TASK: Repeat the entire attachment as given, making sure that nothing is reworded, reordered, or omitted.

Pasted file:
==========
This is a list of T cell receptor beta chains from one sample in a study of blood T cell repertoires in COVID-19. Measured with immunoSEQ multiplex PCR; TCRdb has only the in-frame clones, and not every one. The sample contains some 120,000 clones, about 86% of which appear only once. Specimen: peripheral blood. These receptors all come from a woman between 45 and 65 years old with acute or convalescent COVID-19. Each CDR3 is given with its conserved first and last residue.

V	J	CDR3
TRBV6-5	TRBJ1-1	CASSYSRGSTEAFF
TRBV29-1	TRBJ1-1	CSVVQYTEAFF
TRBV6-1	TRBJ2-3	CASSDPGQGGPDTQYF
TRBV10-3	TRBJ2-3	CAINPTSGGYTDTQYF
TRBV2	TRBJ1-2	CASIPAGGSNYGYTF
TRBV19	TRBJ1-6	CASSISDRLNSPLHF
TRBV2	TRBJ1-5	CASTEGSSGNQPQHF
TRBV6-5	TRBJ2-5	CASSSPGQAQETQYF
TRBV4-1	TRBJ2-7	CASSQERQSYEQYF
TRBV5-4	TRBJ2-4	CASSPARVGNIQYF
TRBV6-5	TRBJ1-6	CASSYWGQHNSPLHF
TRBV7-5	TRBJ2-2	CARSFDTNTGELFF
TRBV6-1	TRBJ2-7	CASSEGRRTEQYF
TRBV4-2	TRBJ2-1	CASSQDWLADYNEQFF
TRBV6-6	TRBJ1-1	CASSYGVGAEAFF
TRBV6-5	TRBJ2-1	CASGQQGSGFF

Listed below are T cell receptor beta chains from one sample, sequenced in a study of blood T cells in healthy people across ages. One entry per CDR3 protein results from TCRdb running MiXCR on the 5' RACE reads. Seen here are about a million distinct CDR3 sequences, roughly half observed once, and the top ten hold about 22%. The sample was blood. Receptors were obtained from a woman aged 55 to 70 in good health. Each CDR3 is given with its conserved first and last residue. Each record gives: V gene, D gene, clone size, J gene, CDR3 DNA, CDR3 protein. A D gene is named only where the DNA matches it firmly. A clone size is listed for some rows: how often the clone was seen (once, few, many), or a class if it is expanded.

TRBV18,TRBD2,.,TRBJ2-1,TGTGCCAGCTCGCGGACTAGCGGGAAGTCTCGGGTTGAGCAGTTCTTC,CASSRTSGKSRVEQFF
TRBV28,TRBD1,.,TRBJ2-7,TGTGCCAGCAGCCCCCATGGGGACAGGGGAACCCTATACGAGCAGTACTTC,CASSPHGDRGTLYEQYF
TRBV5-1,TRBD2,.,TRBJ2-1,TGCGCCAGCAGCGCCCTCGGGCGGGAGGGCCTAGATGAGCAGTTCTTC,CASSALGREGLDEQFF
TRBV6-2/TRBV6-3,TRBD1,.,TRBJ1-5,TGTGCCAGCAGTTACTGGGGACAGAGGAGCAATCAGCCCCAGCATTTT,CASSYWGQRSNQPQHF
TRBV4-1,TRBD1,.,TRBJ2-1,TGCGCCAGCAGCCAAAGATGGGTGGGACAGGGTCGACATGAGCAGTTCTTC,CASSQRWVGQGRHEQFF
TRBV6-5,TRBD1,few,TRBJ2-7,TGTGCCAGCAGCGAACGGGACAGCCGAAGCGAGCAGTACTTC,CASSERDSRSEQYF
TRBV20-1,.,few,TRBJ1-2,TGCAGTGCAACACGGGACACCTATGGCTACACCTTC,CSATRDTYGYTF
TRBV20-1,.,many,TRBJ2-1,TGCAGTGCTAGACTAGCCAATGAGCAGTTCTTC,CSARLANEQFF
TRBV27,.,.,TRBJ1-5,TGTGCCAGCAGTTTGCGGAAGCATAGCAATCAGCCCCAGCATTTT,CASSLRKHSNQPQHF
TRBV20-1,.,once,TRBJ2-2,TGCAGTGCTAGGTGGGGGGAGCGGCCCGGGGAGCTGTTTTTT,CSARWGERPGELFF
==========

This is a list of T cell receptor beta chains from one sample in a study of blood T cell repertoires in COVID-19. Measured with immunoSEQ multiplex PCR; TCRdb has only the in-frame clones, and not every one. The sample contains some 120,000 clones, about 86% of which appear only once. Specimen: peripheral blood. These receptors all come from a woman between 45 and 65 years old with acute or convalescent COVID-19. Each CDR3 is given with its conserved first and last residue.

V	J	CDR3
TRBV6-5	TRBJ1-1	CASSYSRGSTEAFF
TRBV29-1	TRBJ1-1	CSVVQYTEAFF
TRBV6-1	TRBJ2-3	CASSDPGQGGPDTQYF
TRBV10-3	TRBJ2-3	CAINPTSGGYTDTQYF
TRBV2	TRBJ1-2	CASIPAGGSNYGYTF
TRBV19	TRBJ1-6	CASSISDRLNSPLHF
TRBV2	TRBJ1-5	CASTEGSSGNQPQHF
TRBV6-5	TRBJ2-5	CASSSPGQAQETQYF
TRBV4-1	TRBJ2-7	CASSQERQSYEQYF
TRBV5-4	TRBJ2-4	CASSPARVGNIQYF
TRBV6-5	TRBJ1-6	CASSYWGQHNSPLHF
TRBV7-5	TRBJ2-2	CARSFDTNTGELFF
TRBV6-1	TRBJ2-7	CASSEGRRTEQYF
TRBV4-2	TRBJ2-1	CASSQDWLADYNEQFF
TRBV6-6	TRBJ1-1	CASSYGVGAEAFF
TRBV6-5	TRBJ2-1	CASGQQGSGFF

Listed below are T cell receptor beta chains from one sample, sequenced in a study of blood T cells in healthy people across ages. One entry per CDR3 protein results from TCRdb running MiXCR on the 5' RACE reads. Seen here are about a million distinct CDR3 sequences, roughly half observed once, and the top ten hold about 22%. The sample was blood. Receptors were obtained from a woman aged 55 to 70 in good health. Each CDR3 is given with its conserved first and last residue. Each record gives: V gene, D gene, clone size, J gene, CDR3 DNA, CDR3 protein. A D gene is named only where the DNA matches it firmly. A clone size is listed for some rows: how often the clone was seen (once, few, many), or a class if it is expanded.

TRBV18,TRBD2,.,TRBJ2-1,TGTGCCAGCTCGCGGACTAGCGGGAAGTCTCGGGTTGAGCAGTTCTTC,CASSRTSGKSRVEQFF
TRBV28,TRBD1,.,TRBJ2-7,TGTGCCAGCAGCCCCCATGGGGACAGGGGAACCCTATACGAGCAGTACTTC,CASSPHGDRGTLYEQYF
TRBV5-1,TRBD2,.,TRBJ2-1,TGCGCCAGCAGCGCCCTCGGGCGGGAGGGCCTAGATGAGCAGTTCTTC,CASSALGREGLDEQFF
TRBV6-2/TRBV6-3,TRBD1,.,TRBJ1-5,TGTGCCAGCAGTTACTGGGGACAGAGGAGCAATCAGCCCCAGCATTTT,CASSYWGQRSNQPQHF
TRBV4-1,TRBD1,.,TRBJ2-1,TGCGCCAGCAGCCAAAGATGGGTGGGACAGGGTCGACATGAGCAGTTCTTC,CASSQRWVGQGRHEQFF
TRBV6-5,TRBD1,few,TRBJ2-7,TGTGCCAGCAGCGAACGGGACAGCCGAAGCGAGCAGTACTTC,CASSERDSRSEQYF
TRBV20-1,.,few,TRBJ1-2,TGCAGTGCAACACGGGACACCTATGGCTACACCTTC,CSATRDTYGYTF
TRBV20-1,.,many,TRBJ2-1,TGCAGTGCTAGACTAGCCAATGAGCAGTTCTTC,CSARLANEQFF
TRBV27,.,.,TRBJ1-5,TGTGCCAGCAGTTTGCGGAAGCATAGCAATCAGCCCCAGCATTTT,CASSLRKHSNQPQHF
TRBV20-1,.,once,TRBJ2-2,TGCAGTGCTAGGTGGGGGGAGCGGCCCGGGGAGCTGTTTTTT,CSARWGERPGELFF